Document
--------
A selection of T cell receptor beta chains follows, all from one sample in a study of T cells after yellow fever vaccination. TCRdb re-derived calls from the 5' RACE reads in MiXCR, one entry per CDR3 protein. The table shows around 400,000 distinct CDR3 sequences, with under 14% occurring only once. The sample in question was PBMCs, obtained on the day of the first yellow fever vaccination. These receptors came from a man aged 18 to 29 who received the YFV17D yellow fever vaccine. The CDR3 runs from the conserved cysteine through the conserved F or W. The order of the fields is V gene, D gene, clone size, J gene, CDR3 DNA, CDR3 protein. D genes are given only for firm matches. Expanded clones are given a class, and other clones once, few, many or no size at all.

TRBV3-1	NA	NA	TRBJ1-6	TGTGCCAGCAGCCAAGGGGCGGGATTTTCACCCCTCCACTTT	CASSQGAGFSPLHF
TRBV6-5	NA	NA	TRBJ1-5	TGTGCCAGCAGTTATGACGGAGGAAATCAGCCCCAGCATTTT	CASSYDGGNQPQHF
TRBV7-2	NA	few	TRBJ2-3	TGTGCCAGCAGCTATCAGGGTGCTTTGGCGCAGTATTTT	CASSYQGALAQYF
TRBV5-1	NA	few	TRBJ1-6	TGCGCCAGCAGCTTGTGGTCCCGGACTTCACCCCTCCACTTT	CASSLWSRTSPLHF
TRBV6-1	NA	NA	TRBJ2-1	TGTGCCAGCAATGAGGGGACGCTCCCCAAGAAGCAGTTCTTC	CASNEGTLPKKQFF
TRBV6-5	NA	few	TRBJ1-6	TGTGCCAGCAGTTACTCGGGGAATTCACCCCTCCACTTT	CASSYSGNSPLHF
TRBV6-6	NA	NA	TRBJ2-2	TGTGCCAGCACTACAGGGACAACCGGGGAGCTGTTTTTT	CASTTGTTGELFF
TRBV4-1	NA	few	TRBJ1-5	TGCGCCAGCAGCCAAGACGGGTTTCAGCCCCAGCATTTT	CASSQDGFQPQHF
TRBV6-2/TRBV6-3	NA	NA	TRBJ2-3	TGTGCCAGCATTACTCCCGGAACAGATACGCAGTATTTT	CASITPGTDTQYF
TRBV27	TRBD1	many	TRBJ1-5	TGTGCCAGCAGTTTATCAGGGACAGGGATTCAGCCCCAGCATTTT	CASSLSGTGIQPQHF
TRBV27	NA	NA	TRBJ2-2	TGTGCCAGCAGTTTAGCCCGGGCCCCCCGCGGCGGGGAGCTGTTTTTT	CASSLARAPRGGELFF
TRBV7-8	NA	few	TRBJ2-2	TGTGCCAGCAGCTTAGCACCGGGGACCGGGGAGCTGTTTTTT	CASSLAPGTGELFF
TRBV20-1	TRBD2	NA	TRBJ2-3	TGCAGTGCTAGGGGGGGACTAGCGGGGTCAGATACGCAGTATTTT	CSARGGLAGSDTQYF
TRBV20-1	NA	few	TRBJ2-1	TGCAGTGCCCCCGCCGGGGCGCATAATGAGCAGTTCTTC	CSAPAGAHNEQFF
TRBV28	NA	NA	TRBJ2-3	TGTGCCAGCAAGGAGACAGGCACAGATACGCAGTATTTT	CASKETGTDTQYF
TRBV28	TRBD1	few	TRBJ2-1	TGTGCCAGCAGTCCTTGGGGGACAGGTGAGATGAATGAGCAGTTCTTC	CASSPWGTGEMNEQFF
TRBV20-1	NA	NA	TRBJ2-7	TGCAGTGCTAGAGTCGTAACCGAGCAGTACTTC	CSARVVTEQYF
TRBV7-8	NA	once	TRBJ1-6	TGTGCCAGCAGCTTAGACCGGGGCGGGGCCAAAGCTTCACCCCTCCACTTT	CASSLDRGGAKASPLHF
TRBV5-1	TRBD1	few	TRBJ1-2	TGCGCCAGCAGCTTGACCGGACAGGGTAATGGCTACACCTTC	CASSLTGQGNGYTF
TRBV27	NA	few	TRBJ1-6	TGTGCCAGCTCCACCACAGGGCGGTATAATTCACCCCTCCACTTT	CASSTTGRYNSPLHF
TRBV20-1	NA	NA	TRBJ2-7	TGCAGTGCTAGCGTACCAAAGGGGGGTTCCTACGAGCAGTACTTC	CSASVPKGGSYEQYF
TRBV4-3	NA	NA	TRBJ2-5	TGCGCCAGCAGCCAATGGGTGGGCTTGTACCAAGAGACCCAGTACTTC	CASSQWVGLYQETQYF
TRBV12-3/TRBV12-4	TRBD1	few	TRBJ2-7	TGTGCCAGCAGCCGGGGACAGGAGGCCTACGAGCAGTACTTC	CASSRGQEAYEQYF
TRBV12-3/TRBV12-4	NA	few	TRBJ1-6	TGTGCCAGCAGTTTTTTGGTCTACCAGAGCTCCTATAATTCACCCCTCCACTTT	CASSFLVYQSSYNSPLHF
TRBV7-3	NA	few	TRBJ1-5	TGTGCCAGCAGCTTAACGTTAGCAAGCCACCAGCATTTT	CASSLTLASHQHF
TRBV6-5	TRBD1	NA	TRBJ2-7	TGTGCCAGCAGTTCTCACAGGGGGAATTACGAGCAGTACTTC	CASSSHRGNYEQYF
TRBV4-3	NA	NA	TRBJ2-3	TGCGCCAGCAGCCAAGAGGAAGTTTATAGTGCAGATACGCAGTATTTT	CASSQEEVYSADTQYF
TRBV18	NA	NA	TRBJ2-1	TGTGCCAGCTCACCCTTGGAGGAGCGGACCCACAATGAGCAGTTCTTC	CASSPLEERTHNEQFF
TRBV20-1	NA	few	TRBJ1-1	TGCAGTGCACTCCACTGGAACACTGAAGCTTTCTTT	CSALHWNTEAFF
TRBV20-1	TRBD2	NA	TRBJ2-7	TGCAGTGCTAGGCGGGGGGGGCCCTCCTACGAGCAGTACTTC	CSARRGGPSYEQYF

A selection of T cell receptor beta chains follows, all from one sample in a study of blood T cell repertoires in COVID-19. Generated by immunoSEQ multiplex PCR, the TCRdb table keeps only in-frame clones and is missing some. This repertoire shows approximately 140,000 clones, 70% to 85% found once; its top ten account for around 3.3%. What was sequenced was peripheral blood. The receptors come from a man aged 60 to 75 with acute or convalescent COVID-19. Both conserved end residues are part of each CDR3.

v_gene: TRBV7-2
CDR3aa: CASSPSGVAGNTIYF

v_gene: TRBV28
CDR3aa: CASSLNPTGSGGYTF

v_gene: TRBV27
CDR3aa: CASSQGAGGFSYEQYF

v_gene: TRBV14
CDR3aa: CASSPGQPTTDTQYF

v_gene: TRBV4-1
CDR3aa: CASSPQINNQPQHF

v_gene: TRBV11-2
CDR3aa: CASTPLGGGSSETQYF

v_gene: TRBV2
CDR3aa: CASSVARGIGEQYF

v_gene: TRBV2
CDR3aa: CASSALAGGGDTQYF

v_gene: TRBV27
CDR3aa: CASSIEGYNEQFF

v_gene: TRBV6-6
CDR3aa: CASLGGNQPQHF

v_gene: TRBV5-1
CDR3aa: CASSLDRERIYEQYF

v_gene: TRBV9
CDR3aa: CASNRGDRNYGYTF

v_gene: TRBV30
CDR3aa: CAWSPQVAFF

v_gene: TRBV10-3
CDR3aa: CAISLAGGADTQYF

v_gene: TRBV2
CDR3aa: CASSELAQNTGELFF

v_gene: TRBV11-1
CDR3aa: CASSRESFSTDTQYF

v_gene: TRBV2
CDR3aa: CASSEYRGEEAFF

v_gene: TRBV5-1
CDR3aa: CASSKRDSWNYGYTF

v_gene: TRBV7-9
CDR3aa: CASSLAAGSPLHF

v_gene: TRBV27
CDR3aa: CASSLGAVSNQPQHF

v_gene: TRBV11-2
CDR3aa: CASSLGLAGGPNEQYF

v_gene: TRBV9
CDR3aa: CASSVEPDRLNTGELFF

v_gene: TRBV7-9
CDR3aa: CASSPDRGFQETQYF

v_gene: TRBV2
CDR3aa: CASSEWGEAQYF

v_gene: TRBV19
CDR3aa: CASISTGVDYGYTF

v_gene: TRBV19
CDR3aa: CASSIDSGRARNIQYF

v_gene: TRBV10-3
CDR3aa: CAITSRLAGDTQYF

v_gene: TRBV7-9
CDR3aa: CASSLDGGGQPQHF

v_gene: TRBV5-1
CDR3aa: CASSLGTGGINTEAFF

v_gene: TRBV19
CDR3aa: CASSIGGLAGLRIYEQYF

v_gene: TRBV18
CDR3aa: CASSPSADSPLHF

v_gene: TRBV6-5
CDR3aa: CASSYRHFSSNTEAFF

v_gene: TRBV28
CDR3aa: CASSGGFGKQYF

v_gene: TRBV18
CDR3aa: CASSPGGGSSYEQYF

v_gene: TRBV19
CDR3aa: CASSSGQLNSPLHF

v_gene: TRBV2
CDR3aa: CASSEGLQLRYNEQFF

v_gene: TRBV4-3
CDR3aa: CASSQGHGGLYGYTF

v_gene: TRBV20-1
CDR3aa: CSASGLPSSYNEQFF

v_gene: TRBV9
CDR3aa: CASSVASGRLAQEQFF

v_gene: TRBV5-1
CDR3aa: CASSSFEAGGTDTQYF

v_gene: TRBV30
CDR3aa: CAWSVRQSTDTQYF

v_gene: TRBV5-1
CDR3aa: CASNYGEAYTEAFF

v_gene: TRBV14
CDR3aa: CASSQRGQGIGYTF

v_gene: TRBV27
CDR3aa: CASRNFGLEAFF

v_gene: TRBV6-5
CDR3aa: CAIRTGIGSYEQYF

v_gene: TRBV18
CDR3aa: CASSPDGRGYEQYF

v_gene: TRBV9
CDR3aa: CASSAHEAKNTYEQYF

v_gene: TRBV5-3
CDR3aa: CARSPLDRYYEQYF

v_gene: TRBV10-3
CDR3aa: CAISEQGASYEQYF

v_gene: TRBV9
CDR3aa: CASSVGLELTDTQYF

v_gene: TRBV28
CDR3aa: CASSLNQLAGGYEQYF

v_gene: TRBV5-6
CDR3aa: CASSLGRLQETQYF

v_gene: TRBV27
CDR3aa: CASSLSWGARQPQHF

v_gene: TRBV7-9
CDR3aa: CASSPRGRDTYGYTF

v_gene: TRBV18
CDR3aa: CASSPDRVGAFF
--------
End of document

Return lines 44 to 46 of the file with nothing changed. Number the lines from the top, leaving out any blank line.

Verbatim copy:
CDR3aa: CASTPLGGGSSETQYF

v_gene: TRBV2
CDR3aa: CASSVARGIGEQYF